So far we’ve discussed Bitcoin in its current disposition, and made some allusion to what the future may hold. But just exactly how could Bitcoin’s energy record track over the next ten, twenty, or fifty years? Will Bitcoin alter its trajectory, or will its model continue straight ahead?
There have been many alternatives proposed to what Bitcoin happens to be right now. These are just a few:
Bitcoin could transfer from Proof-of-Work (PoW), the consensus algorithm where miners compete against each other to verify transactions by solving computational problems, to Proof-of-Stake (PoS), the consensus algorithm where network validators are prioritised based on the proportion of their Bitcoin holdings stored in the network as collateral. PoS is often unconditionally more energy-efficient than PoW, since the precedence of reward goes to those who give the most collateral to the network and removes the high-power computing used in PoW. Of course, the tradeoff is that PoS is far less secure and more complex than its alternative. But, Ethereum, for instance, is also transferring to PoS, which is estimated to reduce its energy consumption by 99.5%.
Government subsidies that offset carbon emissions, known as carbon credits, could also be utilised by the Bitcoin network to gain greater profit than usual for using cleaner energy as a substitute for carbon-intensive options. It could also be possible for consumers of Bitcoin to use credits to offset transaction fees when using the network. Carbon credits are also investable, which can introduce an alternative kind of utility for Bitcoin users from an environmental policy perspective.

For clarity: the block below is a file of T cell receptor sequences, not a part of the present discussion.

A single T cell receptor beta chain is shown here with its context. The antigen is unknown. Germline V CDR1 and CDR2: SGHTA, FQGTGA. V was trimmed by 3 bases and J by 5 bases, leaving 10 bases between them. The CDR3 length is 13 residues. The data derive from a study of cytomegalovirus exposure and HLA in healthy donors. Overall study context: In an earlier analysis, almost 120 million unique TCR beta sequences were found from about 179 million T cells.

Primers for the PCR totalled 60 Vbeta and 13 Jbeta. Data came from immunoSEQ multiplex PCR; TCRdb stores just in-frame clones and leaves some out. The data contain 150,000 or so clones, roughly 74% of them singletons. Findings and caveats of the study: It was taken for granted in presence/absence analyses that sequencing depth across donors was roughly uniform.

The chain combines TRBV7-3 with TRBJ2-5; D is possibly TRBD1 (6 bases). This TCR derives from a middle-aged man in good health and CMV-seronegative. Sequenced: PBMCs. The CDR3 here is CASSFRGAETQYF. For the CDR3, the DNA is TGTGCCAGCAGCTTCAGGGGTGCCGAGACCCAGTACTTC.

At the end of the day, it is renewable energy that will be the deciding factor in Bitcoin’s environmental sustainability. If Iceland as a country is able to utilise almost 100% of its energy supply from renewables, Bitcoin and the rest of the world could also follow suit. As aforementioned, it is perhaps not Bitcoin that is the problem, but the state of what the energy sector is composed of, and how it can be better utilised across the globe. And, adding insult to injury, the majority of nations in the Paris agreement, an international treaty on reducing climate change, probably won’t even meet their climate change goals by 2030. So, perhaps it really is the system that requires the most attention, rather than the groundwork that has been built on top of it, that is, the Bitcoin ecosystem.
Bitcoin can and could in fact become a key part of clean energy on a global scale. Whilst this may seem counterintuitive at the moment because of public concerns and misconceptions, there remains ongoing initiatives from the Bitcoin Clean Energy initiative, Bitcoin Mining Council, and the United Nations that are helping to catalyse the progression of Bitcoin as a sustainable payment network and store of value, offering monetary and technological utility to the laggard financial system we see today. Whilst the future seems unclear at current, a push for advancements in mining technology, renewable energy policies, and regulatory developments in regards to cryptocurrency, will be the greatest possible factors for Bitcoin to achieve widespread sustainability. The road is long and arduous, but with the holistic efforts of investors, developers, and institutions, Bitcoin and the environment do not and should not have to remain public enemies any longer.